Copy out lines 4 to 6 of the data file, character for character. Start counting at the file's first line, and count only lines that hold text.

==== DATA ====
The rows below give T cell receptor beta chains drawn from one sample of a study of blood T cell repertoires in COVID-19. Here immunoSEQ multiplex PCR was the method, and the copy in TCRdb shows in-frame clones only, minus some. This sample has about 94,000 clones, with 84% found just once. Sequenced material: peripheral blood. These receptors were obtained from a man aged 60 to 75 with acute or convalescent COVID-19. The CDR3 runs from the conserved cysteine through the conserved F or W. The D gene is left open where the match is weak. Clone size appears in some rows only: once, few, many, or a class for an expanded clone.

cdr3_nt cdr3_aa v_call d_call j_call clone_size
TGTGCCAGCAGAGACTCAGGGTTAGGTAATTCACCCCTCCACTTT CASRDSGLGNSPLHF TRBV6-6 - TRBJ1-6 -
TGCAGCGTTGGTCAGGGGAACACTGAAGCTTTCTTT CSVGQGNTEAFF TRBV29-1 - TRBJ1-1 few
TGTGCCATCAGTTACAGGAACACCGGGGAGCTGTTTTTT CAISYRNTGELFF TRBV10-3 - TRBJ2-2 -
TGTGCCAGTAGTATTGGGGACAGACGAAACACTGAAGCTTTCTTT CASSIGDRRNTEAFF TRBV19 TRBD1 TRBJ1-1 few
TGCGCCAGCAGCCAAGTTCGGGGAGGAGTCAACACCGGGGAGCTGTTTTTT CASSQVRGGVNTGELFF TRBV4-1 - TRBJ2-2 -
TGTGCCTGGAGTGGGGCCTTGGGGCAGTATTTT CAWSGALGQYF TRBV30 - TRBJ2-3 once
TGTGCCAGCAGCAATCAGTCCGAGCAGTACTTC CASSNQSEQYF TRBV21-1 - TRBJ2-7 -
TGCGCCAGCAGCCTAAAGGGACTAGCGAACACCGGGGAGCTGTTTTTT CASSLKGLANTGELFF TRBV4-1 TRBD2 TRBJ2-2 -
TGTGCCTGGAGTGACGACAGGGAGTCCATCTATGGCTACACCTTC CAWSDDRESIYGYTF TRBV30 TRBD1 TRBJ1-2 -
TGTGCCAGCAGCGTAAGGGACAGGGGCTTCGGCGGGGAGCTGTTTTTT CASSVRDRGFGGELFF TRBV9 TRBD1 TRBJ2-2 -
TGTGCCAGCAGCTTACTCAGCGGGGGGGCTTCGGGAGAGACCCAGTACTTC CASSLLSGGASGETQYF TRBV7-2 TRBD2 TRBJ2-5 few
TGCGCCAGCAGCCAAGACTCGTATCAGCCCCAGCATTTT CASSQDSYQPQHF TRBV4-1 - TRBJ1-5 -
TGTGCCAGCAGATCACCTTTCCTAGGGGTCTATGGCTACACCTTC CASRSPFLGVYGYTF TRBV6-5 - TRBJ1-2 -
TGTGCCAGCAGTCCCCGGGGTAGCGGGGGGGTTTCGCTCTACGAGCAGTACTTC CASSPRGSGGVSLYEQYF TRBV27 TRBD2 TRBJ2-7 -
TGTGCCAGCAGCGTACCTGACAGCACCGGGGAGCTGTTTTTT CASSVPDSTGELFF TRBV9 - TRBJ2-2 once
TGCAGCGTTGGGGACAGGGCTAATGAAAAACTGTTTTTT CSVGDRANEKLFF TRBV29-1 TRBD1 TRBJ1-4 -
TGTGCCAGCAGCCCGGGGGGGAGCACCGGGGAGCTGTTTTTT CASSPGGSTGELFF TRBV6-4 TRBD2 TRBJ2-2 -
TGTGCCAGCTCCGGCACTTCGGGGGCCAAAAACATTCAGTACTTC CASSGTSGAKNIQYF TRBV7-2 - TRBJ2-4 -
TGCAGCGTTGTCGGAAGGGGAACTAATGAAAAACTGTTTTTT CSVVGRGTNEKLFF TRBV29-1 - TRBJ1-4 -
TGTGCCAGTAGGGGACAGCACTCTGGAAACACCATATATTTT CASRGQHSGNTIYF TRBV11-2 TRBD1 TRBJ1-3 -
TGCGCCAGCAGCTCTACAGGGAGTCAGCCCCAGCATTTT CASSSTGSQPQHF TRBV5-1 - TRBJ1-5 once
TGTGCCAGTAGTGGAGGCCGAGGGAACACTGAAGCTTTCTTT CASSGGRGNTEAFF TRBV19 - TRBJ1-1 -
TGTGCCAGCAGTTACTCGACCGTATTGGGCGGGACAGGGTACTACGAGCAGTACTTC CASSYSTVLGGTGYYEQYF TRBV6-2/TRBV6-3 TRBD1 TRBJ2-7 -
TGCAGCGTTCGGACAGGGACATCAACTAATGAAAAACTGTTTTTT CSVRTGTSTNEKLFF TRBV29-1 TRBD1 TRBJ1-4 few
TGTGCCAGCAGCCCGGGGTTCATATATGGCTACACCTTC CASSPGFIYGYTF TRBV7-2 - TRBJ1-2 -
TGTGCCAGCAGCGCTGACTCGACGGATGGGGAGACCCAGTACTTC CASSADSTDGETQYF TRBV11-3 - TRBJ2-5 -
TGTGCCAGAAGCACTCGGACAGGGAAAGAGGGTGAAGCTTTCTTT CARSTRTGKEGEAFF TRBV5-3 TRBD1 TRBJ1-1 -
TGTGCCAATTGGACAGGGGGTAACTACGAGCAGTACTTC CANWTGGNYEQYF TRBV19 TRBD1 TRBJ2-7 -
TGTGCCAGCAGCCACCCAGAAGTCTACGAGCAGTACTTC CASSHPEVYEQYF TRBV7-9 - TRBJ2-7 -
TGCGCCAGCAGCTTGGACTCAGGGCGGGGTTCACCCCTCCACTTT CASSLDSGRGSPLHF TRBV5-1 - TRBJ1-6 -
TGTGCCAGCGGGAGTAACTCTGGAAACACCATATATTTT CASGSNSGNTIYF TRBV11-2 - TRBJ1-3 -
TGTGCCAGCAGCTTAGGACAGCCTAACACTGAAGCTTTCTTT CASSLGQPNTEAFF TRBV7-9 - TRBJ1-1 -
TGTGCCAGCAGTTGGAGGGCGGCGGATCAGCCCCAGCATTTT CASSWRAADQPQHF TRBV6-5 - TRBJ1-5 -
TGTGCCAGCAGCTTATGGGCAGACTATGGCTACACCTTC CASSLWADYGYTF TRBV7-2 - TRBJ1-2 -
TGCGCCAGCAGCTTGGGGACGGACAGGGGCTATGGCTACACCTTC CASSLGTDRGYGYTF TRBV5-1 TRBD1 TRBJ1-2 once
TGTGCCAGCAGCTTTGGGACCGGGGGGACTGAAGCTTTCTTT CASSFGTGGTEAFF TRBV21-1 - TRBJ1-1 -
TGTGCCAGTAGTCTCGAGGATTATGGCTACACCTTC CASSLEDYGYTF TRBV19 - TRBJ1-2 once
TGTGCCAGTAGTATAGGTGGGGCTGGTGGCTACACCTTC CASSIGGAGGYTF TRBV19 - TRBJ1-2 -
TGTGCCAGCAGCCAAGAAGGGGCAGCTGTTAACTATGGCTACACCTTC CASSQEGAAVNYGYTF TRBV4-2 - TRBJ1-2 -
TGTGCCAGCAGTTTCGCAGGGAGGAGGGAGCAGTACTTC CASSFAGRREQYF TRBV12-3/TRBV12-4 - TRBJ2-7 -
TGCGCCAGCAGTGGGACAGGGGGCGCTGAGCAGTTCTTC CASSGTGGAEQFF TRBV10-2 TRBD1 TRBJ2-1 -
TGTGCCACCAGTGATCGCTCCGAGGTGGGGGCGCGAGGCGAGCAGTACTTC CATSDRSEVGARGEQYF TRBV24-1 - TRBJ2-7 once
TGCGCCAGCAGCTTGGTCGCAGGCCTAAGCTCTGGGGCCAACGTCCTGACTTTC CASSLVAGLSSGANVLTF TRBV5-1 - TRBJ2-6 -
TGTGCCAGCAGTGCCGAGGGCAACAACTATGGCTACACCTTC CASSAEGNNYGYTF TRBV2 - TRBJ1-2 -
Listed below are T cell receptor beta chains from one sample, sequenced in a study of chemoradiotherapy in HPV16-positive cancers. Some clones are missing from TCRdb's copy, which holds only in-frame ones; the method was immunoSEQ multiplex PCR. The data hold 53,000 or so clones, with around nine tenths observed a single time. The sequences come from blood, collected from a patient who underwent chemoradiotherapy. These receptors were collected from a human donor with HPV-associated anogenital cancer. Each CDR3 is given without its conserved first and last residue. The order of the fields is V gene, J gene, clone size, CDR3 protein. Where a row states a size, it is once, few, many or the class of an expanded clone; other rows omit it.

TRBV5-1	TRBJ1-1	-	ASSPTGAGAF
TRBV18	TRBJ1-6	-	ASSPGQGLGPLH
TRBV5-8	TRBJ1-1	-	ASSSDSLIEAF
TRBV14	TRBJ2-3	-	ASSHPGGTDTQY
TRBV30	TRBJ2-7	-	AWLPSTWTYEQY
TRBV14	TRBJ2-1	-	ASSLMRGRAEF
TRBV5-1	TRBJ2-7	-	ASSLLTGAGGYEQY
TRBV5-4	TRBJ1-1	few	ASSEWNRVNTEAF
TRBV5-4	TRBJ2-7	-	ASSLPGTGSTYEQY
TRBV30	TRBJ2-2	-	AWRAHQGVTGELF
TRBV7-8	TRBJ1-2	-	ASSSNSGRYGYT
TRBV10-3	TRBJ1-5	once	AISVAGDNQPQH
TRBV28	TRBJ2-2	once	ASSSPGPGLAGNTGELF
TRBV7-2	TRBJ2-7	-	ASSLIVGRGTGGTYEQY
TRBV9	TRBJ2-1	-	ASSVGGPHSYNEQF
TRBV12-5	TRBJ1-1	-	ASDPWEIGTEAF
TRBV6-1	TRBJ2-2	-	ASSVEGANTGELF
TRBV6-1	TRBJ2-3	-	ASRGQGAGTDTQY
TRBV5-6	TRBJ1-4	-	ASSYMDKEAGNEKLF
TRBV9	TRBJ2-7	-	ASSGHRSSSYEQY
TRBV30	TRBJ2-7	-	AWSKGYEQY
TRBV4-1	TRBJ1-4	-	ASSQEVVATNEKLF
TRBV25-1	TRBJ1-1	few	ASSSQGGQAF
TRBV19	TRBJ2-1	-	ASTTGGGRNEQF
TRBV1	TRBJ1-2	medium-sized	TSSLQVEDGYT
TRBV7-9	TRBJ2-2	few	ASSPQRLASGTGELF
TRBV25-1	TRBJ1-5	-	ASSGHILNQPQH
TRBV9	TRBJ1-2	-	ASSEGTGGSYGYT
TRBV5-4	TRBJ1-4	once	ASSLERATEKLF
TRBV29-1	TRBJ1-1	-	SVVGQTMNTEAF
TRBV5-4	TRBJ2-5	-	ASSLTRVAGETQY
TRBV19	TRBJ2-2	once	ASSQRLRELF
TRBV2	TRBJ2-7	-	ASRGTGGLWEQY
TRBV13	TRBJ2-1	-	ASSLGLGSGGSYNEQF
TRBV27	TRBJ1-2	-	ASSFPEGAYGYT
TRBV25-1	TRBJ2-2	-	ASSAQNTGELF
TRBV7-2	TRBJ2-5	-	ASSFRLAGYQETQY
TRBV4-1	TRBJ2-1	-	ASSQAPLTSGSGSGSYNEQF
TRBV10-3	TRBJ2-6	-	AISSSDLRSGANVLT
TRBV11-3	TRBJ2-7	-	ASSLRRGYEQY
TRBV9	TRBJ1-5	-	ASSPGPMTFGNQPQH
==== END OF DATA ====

TGCAGCGTTGGTCAGGGGAACACTGAAGCTTTCTTT CSVGQGNTEAFF TRBV29-1 - TRBJ1-1 few
TGTGCCATCAGTTACAGGAACACCGGGGAGCTGTTTTTT CAISYRNTGELFF TRBV10-3 - TRBJ2-2 -
TGTGCCAGTAGTATTGGGGACAGACGAAACACTGAAGCTTTCTTT CASSIGDRRNTEAFF TRBV19 TRBD1 TRBJ1-1 few